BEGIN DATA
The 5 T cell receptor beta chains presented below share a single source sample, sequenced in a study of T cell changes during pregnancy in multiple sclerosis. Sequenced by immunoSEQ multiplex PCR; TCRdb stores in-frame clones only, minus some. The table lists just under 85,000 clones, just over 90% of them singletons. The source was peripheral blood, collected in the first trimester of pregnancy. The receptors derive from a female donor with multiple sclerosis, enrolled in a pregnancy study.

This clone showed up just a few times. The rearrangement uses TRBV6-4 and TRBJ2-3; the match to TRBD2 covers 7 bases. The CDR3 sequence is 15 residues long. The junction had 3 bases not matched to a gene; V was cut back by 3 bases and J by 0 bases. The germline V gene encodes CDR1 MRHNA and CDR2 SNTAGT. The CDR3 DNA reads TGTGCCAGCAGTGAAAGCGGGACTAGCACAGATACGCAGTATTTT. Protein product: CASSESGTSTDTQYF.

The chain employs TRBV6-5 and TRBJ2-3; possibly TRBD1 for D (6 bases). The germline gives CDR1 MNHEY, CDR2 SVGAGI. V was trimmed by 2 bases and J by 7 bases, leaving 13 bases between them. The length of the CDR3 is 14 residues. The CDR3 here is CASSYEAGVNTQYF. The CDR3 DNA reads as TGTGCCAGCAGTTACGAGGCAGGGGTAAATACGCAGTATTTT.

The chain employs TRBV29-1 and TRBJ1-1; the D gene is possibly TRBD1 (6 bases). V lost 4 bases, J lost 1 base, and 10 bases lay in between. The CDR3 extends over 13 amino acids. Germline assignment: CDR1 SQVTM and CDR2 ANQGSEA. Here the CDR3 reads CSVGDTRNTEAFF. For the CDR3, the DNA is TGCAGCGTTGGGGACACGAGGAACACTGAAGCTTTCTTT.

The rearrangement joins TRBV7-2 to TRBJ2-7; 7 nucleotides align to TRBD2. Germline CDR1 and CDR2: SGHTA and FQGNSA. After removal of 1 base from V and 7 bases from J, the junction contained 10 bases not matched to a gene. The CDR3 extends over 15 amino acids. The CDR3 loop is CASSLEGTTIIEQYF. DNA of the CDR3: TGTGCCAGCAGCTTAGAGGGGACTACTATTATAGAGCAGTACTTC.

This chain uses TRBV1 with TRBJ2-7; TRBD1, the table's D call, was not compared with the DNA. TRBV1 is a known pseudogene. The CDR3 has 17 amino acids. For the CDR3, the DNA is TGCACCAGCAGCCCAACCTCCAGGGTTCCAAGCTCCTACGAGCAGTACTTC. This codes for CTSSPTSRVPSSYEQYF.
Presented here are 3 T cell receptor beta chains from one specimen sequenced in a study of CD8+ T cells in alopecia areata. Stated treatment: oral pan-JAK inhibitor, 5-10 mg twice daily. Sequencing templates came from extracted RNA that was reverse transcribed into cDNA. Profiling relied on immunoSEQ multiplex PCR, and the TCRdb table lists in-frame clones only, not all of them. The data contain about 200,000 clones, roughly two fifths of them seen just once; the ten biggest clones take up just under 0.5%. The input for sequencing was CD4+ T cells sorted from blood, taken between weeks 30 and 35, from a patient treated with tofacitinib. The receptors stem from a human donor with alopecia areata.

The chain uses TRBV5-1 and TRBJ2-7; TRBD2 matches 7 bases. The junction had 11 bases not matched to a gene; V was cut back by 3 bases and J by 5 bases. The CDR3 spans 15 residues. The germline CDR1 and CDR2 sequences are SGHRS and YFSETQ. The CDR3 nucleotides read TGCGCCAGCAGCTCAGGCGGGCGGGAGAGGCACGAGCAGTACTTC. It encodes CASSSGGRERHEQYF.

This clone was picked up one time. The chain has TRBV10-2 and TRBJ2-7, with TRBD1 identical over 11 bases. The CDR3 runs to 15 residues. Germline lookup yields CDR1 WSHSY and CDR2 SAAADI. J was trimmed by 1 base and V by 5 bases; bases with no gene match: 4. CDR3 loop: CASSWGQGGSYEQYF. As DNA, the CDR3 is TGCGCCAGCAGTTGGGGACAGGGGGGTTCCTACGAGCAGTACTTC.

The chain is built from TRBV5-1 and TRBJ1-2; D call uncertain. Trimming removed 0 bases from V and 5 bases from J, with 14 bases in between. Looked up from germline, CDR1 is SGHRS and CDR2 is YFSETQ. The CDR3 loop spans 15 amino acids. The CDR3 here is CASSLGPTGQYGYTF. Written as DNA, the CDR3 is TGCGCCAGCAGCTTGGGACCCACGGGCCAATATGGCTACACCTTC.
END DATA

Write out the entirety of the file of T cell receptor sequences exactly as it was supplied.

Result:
The 5 T cell receptor beta chains presented below share a single source sample, sequenced in a study of T cell changes during pregnancy in multiple sclerosis. Sequenced by immunoSEQ multiplex PCR; TCRdb stores in-frame clones only, minus some. The table lists just under 85,000 clones, just over 90% of them singletons. The source was peripheral blood, collected in the first trimester of pregnancy. The receptors derive from a female donor with multiple sclerosis, enrolled in a pregnancy study.

This clone showed up just a few times. The rearrangement uses TRBV6-4 and TRBJ2-3; the match to TRBD2 covers 7 bases. The CDR3 sequence is 15 residues long. The junction had 3 bases not matched to a gene; V was cut back by 3 bases and J by 0 bases. The germline V gene encodes CDR1 MRHNA and CDR2 SNTAGT. The CDR3 DNA reads TGTGCCAGCAGTGAAAGCGGGACTAGCACAGATACGCAGTATTTT. Protein product: CASSESGTSTDTQYF.

The chain employs TRBV6-5 and TRBJ2-3; possibly TRBD1 for D (6 bases). The germline gives CDR1 MNHEY, CDR2 SVGAGI. V was trimmed by 2 bases and J by 7 bases, leaving 13 bases between them. The length of the CDR3 is 14 residues. The CDR3 here is CASSYEAGVNTQYF. The CDR3 DNA reads as TGTGCCAGCAGTTACGAGGCAGGGGTAAATACGCAGTATTTT.

The chain employs TRBV29-1 and TRBJ1-1; the D gene is possibly TRBD1 (6 bases). V lost 4 bases, J lost 1 base, and 10 bases lay in between. The CDR3 extends over 13 amino acids. Germline assignment: CDR1 SQVTM and CDR2 ANQGSEA. Here the CDR3 reads CSVGDTRNTEAFF. For the CDR3, the DNA is TGCAGCGTTGGGGACACGAGGAACACTGAAGCTTTCTTT.

The rearrangement joins TRBV7-2 to TRBJ2-7; 7 nucleotides align to TRBD2. Germline CDR1 and CDR2: SGHTA and FQGNSA. After removal of 1 base from V and 7 bases from J, the junction contained 10 bases not matched to a gene. The CDR3 extends over 15 amino acids. The CDR3 loop is CASSLEGTTIIEQYF. DNA of the CDR3: TGTGCCAGCAGCTTAGAGGGGACTACTATTATAGAGCAGTACTTC.

This chain uses TRBV1 with TRBJ2-7; TRBD1, the table's D call, was not compared with the DNA. TRBV1 is a known pseudogene. The CDR3 has 17 amino acids. For the CDR3, the DNA is TGCACCAGCAGCCCAACCTCCAGGGTTCCAAGCTCCTACGAGCAGTACTTC. This codes for CTSSPTSRVPSSYEQYF.
Presented here are 3 T cell receptor beta chains from one specimen sequenced in a study of CD8+ T cells in alopecia areata. Stated treatment: oral pan-JAK inhibitor, 5-10 mg twice daily. Sequencing templates came from extracted RNA that was reverse transcribed into cDNA. Profiling relied on immunoSEQ multiplex PCR, and the TCRdb table lists in-frame clones only, not all of them. The data contain about 200,000 clones, roughly two fifths of them seen just once; the ten biggest clones take up just under 0.5%. The input for sequencing was CD4+ T cells sorted from blood, taken between weeks 30 and 35, from a patient treated with tofacitinib. The receptors stem from a human donor with alopecia areata.

The chain uses TRBV5-1 and TRBJ2-7; TRBD2 matches 7 bases. The junction had 11 bases not matched to a gene; V was cut back by 3 bases and J by 5 bases. The CDR3 spans 15 residues. The germline CDR1 and CDR2 sequences are SGHRS and YFSETQ. The CDR3 nucleotides read TGCGCCAGCAGCTCAGGCGGGCGGGAGAGGCACGAGCAGTACTTC. It encodes CASSSGGRERHEQYF.

This clone was picked up one time. The chain has TRBV10-2 and TRBJ2-7, with TRBD1 identical over 11 bases. The CDR3 runs to 15 residues. Germline lookup yields CDR1 WSHSY and CDR2 SAAADI. J was trimmed by 1 base and V by 5 bases; bases with no gene match: 4. CDR3 loop: CASSWGQGGSYEQYF. As DNA, the CDR3 is TGCGCCAGCAGTTGGGGACAGGGGGGTTCCTACGAGCAGTACTTC.

The chain is built from TRBV5-1 and TRBJ1-2; D call uncertain. Trimming removed 0 bases from V and 5 bases from J, with 14 bases in between. Looked up from germline, CDR1 is SGHRS and CDR2 is YFSETQ. The CDR3 loop spans 15 amino acids. The CDR3 here is CASSLGPTGQYGYTF. Written as DNA, the CDR3 is TGCGCCAGCAGCTTGGGACCCACGGGCCAATATGGCTACACCTTC.